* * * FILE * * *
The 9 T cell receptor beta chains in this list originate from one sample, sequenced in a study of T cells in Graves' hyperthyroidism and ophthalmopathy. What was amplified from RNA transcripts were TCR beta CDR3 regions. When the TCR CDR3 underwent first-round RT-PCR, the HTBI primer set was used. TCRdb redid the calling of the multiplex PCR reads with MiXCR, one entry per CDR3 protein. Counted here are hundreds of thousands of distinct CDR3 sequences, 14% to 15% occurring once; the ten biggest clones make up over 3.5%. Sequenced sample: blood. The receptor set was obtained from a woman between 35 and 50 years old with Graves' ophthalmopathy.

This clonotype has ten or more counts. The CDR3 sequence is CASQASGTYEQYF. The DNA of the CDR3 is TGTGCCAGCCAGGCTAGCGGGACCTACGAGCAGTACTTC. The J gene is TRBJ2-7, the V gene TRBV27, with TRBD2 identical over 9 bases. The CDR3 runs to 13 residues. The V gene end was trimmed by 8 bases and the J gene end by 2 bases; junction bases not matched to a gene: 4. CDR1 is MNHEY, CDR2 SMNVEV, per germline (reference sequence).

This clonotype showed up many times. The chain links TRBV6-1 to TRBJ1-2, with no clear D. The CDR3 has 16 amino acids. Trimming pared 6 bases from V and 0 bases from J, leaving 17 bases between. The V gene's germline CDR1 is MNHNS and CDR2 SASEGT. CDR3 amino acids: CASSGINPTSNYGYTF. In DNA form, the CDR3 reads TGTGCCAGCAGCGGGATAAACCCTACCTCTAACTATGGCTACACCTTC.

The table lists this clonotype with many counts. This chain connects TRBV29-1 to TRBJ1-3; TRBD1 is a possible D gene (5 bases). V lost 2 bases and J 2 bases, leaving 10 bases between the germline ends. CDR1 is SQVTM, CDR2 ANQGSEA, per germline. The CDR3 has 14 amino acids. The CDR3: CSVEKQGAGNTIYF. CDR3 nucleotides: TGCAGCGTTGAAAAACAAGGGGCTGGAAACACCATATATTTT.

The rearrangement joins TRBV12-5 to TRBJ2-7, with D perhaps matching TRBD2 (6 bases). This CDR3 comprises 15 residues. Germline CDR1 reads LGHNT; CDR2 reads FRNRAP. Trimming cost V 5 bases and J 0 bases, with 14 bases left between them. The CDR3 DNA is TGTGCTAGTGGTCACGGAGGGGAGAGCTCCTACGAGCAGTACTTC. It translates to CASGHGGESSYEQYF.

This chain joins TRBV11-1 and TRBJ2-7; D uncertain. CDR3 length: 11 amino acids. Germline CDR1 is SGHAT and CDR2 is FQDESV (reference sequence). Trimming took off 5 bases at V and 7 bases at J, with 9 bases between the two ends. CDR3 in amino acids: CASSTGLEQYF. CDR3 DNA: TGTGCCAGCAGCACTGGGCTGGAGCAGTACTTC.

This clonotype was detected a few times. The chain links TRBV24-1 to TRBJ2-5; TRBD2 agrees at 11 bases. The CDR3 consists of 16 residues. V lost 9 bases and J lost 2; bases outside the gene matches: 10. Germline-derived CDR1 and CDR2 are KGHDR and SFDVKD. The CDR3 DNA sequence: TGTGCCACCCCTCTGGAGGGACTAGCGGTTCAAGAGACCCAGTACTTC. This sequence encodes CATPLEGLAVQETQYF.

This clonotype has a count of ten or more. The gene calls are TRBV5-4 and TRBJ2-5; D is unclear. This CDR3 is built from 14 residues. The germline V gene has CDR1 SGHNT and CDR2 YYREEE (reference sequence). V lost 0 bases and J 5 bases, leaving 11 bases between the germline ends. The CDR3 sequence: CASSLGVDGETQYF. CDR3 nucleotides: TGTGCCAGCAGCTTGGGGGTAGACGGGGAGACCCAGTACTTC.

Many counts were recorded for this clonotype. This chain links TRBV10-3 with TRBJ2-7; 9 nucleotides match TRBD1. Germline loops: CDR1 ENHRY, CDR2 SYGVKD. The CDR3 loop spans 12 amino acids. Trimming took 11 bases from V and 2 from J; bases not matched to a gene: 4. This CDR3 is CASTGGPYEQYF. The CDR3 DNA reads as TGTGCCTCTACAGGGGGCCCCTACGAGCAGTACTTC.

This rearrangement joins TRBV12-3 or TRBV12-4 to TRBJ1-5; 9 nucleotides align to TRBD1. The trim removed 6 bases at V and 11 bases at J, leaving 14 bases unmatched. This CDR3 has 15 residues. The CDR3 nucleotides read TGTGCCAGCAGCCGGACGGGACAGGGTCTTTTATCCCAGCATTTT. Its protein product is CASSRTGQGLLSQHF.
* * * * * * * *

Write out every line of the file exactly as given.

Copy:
The 9 T cell receptor beta chains in this list originate from one sample, sequenced in a study of T cells in Graves' hyperthyroidism and ophthalmopathy. What was amplified from RNA transcripts were TCR beta CDR3 regions. When the TCR CDR3 underwent first-round RT-PCR, the HTBI primer set was used. TCRdb redid the calling of the multiplex PCR reads with MiXCR, one entry per CDR3 protein. Counted here are hundreds of thousands of distinct CDR3 sequences, 14% to 15% occurring once; the ten biggest clones make up over 3.5%. Sequenced sample: blood. The receptor set was obtained from a woman between 35 and 50 years old with Graves' ophthalmopathy.

This clonotype has ten or more counts. The CDR3 sequence is CASQASGTYEQYF. The DNA of the CDR3 is TGTGCCAGCCAGGCTAGCGGGACCTACGAGCAGTACTTC. The J gene is TRBJ2-7, the V gene TRBV27, with TRBD2 identical over 9 bases. The CDR3 runs to 13 residues. The V gene end was trimmed by 8 bases and the J gene end by 2 bases; junction bases not matched to a gene: 4. CDR1 is MNHEY, CDR2 SMNVEV, per germline (reference sequence).

This clonotype showed up many times. The chain links TRBV6-1 to TRBJ1-2, with no clear D. The CDR3 has 16 amino acids. Trimming pared 6 bases from V and 0 bases from J, leaving 17 bases between. The V gene's germline CDR1 is MNHNS and CDR2 SASEGT. CDR3 amino acids: CASSGINPTSNYGYTF. In DNA form, the CDR3 reads TGTGCCAGCAGCGGGATAAACCCTACCTCTAACTATGGCTACACCTTC.

The table lists this clonotype with many counts. This chain connects TRBV29-1 to TRBJ1-3; TRBD1 is a possible D gene (5 bases). V lost 2 bases and J 2 bases, leaving 10 bases between the germline ends. CDR1 is SQVTM, CDR2 ANQGSEA, per germline. The CDR3 has 14 amino acids. The CDR3: CSVEKQGAGNTIYF. CDR3 nucleotides: TGCAGCGTTGAAAAACAAGGGGCTGGAAACACCATATATTTT.

The rearrangement joins TRBV12-5 to TRBJ2-7, with D perhaps matching TRBD2 (6 bases). This CDR3 comprises 15 residues. Germline CDR1 reads LGHNT; CDR2 reads FRNRAP. Trimming cost V 5 bases and J 0 bases, with 14 bases left between them. The CDR3 DNA is TGTGCTAGTGGTCACGGAGGGGAGAGCTCCTACGAGCAGTACTTC. It translates to CASGHGGESSYEQYF.

This chain joins TRBV11-1 and TRBJ2-7; D uncertain. CDR3 length: 11 amino acids. Germline CDR1 is SGHAT and CDR2 is FQDESV (reference sequence). Trimming took off 5 bases at V and 7 bases at J, with 9 bases between the two ends. CDR3 in amino acids: CASSTGLEQYF. CDR3 DNA: TGTGCCAGCAGCACTGGGCTGGAGCAGTACTTC.

This clonotype was detected a few times. The chain links TRBV24-1 to TRBJ2-5; TRBD2 agrees at 11 bases. The CDR3 consists of 16 residues. V lost 9 bases and J lost 2; bases outside the gene matches: 10. Germline-derived CDR1 and CDR2 are KGHDR and SFDVKD. The CDR3 DNA sequence: TGTGCCACCCCTCTGGAGGGACTAGCGGTTCAAGAGACCCAGTACTTC. This sequence encodes CATPLEGLAVQETQYF.

This clonotype has a count of ten or more. The gene calls are TRBV5-4 and TRBJ2-5; D is unclear. This CDR3 is built from 14 residues. The germline V gene has CDR1 SGHNT and CDR2 YYREEE (reference sequence). V lost 0 bases and J 5 bases, leaving 11 bases between the germline ends. The CDR3 sequence: CASSLGVDGETQYF. CDR3 nucleotides: TGTGCCAGCAGCTTGGGGGTAGACGGGGAGACCCAGTACTTC.

Many counts were recorded for this clonotype. This chain links TRBV10-3 with TRBJ2-7; 9 nucleotides match TRBD1. Germline loops: CDR1 ENHRY, CDR2 SYGVKD. The CDR3 loop spans 12 amino acids. Trimming took 11 bases from V and 2 from J; bases not matched to a gene: 4. This CDR3 is CASTGGPYEQYF. The CDR3 DNA reads as TGTGCCTCTACAGGGGGCCCCTACGAGCAGTACTTC.

This rearrangement joins TRBV12-3 or TRBV12-4 to TRBJ1-5; 9 nucleotides align to TRBD1. The trim removed 6 bases at V and 11 bases at J, leaving 14 bases unmatched. This CDR3 has 15 residues. The CDR3 nucleotides read TGTGCCAGCAGCCGGACGGGACAGGGTCTTTTATCCCAGCATTTT. Its protein product is CASSRTGQGLLSQHF.